Now the challenge is to you and to me. We are so rich—and I mean that literally. We have been given so much. Compared to the rest of the world, we’re at the top of the heap. I do not think we need to feel guilty about that, but we ought to feel a sense of profound obligation. God never wastes his blessings and he doesn’t pour them out so that we can use them on ourselves. Blessings are meant to be shared. Money is for giving away. Material wealth is given so that we can bless others as God has blessed us.
If you are in the grip of materialism, what do you do? The oldest answer is the best. The best way to break the stranglehold of money is to give it away. That’s right. Just give it away. If your bicycle has been a snare to you, give it away. If that new boat is a problem, give it away. If your clothes have become an obsession, give all the new stuff away. If your home has become an idol, give it away. That’s right. Just give it away. If you worry too much about your investments, start giving that money away to the Lord’s work. Find some worthy cause and invest in it. Find a need and meet it. Find a hurt and heal it. Take your nickels and your dimes and then take your hundred-dollar bills and invest them for Christ and his kingdom. It doesn’t need to be something big and flashy. And the world doesn’t need to know what you’ve done. As you give to help others, you will help yourself, and in the process the stranglehold of money will be broken in your heart. That’s a win-win solution. Help others, help yourself. Bless others and you will be blessed along the way.
One of these days we will all stand before the Lord. The danger we face is that we will hear the Lord say, “You fool! You spent your life building a fortune but were not generous toward the Lord or his people.” (See Luke 12:13-21.) The Lord will not ask how much money we had at the end of our life and he won’t ask what rate of return we got from our mutual fund investments. But he will certainly ask, “What did you do with what I gave you? Did you use it all for your own enjoyment? Or did you use your money for the sake of my kingdom?”
What you keep for yourself, you eventually lose. What you give away, you gain eternally. So may God cause us—the richest people in the world—to become generous givers and so enter into the blessing that comes to those who aren’t afraid to take God at his Word. Amen.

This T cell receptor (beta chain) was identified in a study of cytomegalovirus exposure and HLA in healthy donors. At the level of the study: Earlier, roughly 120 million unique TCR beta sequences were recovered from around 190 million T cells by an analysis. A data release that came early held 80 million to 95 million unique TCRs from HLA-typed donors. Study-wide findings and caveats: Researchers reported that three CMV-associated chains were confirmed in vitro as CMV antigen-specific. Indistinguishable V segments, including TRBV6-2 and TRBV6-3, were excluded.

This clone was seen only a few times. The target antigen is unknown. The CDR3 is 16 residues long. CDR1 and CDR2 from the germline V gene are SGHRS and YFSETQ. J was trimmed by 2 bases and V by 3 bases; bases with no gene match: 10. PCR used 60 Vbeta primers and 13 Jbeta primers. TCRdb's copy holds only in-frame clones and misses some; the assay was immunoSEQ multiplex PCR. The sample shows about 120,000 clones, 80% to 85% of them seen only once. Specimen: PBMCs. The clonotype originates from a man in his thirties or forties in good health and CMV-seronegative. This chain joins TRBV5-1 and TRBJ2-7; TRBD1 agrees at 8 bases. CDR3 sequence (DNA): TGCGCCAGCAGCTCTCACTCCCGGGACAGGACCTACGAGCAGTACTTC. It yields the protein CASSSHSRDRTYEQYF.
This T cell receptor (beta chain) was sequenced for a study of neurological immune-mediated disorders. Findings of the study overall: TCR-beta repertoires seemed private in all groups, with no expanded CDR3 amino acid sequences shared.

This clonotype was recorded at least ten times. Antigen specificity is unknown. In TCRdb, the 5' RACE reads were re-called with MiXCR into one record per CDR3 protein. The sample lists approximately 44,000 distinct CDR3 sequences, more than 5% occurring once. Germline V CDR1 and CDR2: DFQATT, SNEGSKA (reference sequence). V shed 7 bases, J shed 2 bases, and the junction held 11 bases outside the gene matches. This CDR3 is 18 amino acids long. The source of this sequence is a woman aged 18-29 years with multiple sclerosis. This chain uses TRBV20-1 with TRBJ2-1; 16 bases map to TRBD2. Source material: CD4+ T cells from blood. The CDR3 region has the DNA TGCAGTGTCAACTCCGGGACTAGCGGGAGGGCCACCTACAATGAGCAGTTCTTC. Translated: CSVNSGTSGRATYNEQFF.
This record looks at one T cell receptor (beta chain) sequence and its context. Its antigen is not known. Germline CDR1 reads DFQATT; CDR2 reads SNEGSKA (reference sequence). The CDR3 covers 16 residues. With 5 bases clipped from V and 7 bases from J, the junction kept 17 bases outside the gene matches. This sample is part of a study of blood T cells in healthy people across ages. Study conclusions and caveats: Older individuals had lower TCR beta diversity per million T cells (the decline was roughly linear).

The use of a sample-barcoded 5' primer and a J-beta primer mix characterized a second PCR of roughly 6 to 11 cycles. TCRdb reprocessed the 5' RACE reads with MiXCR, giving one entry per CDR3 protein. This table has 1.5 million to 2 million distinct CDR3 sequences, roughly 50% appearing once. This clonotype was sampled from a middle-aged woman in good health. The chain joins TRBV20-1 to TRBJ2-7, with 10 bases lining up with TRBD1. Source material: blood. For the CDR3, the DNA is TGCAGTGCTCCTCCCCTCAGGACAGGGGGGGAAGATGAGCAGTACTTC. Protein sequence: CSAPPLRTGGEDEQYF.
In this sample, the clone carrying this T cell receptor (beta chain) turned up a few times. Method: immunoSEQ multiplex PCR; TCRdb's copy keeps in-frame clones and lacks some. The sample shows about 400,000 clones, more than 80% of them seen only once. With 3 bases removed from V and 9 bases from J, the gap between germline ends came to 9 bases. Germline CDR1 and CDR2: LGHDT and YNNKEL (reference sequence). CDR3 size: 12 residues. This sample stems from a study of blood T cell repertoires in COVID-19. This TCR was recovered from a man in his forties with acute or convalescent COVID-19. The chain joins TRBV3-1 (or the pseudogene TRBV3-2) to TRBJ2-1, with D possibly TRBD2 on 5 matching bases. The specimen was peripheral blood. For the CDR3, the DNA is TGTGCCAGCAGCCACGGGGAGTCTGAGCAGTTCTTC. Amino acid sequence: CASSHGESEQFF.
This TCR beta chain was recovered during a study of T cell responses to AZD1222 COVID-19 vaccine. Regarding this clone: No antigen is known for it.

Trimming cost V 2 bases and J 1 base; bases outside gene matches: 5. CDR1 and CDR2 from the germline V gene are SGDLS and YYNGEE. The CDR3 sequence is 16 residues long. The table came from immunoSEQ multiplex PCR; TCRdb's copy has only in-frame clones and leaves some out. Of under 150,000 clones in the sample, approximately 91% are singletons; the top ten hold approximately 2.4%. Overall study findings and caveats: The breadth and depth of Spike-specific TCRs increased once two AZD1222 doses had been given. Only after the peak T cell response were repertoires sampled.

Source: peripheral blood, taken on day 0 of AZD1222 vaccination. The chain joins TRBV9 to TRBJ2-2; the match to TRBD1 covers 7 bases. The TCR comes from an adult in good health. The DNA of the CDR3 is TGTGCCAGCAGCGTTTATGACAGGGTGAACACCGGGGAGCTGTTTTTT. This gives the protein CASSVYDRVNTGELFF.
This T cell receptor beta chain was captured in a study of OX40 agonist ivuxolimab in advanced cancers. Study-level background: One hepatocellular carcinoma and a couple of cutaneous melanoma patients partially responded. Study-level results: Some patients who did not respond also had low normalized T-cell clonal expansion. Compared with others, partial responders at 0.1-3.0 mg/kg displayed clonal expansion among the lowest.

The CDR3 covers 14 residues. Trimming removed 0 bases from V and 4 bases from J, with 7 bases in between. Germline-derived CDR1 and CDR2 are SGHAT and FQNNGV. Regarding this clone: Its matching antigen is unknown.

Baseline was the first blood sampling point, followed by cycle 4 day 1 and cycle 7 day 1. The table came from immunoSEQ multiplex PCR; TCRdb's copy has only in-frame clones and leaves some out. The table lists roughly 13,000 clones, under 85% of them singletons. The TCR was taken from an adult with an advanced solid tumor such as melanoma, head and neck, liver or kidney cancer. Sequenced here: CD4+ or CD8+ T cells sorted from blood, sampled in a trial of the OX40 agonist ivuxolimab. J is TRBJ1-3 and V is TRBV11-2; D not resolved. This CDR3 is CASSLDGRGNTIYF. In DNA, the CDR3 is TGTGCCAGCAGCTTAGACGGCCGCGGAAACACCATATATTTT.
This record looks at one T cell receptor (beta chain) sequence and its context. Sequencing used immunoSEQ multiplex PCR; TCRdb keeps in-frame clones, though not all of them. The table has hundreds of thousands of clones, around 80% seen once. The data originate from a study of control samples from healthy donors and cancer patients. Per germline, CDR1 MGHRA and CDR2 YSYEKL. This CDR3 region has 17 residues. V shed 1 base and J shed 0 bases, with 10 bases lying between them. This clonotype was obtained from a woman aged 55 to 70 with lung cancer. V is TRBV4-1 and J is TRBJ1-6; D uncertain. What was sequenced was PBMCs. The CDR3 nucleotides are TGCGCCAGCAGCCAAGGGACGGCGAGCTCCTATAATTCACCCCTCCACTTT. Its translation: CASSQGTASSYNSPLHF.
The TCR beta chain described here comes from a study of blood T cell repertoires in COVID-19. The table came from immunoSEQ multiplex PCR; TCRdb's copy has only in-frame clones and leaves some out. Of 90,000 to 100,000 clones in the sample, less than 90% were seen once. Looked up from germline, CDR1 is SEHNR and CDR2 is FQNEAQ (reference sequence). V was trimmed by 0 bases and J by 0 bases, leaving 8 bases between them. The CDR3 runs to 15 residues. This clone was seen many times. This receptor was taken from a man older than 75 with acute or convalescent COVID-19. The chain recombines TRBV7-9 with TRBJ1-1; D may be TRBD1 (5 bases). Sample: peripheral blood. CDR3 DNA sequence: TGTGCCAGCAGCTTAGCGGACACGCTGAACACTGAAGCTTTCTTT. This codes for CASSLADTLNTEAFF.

By John MacArthur

Lots of people miss Christmas. They might observe the holiday by decorating their homes and exchanging gifts with family and friends, but they completely bypass the spiritual significance of Christ’s incarnation.
The story of Christ’s birth is full of characters who effectively missed the first Christmas. One significant group of them is mentioned in passing in Matthew’s account of Herod’s treachery. They are the religious leaders. Matthew 2:4-6 describes the scene.

Gathering together all the chief priests and scribes of the people, he inquired of them where the Messiah was to be born. They said to him, “In Bethlehem of Judea; for this is what has been written by the prophet: ‘And you, Bethlehem, land of Judah, are by no means least among the leaders of Judah; for out of you shall come forth a Ruler who will shepherd My people Israel.’”

This is shocking. The chief priests and scribes knew exactly where Christ was to be born. These were the theologians, the minds, the brains, the pharisaical aristocracy, the religious elite of Israel. They knew Scripture well enough to quote Micah 5:2, which prophesied that Messiah would be born in Bethlehem. Yet they missed Christmas.
The Jewish people had been looking for their Messiah since Moses first prophesied that a great prophet would come (Deuteronomy 18:15). They were waiting eagerly for a deliverer. Particularly now that they lived under Roman oppression, the entire nation longed for His coming. He was the great hope of the ages. The destiny of Israel was bound up in His coming. He was their deliverer, Messiah, Christ, the Anointed One. The intensity of their hunger is illustrated in the ministry of John the Baptist. People flocked to hear the one who had been sent to prepare the way for the Messiah.
Yet here were the theological experts, the guardians of spiritual truth in Israel, and they never even bothered to walk the few miles south to Bethlehem to find out for themselves if this was the Messiah.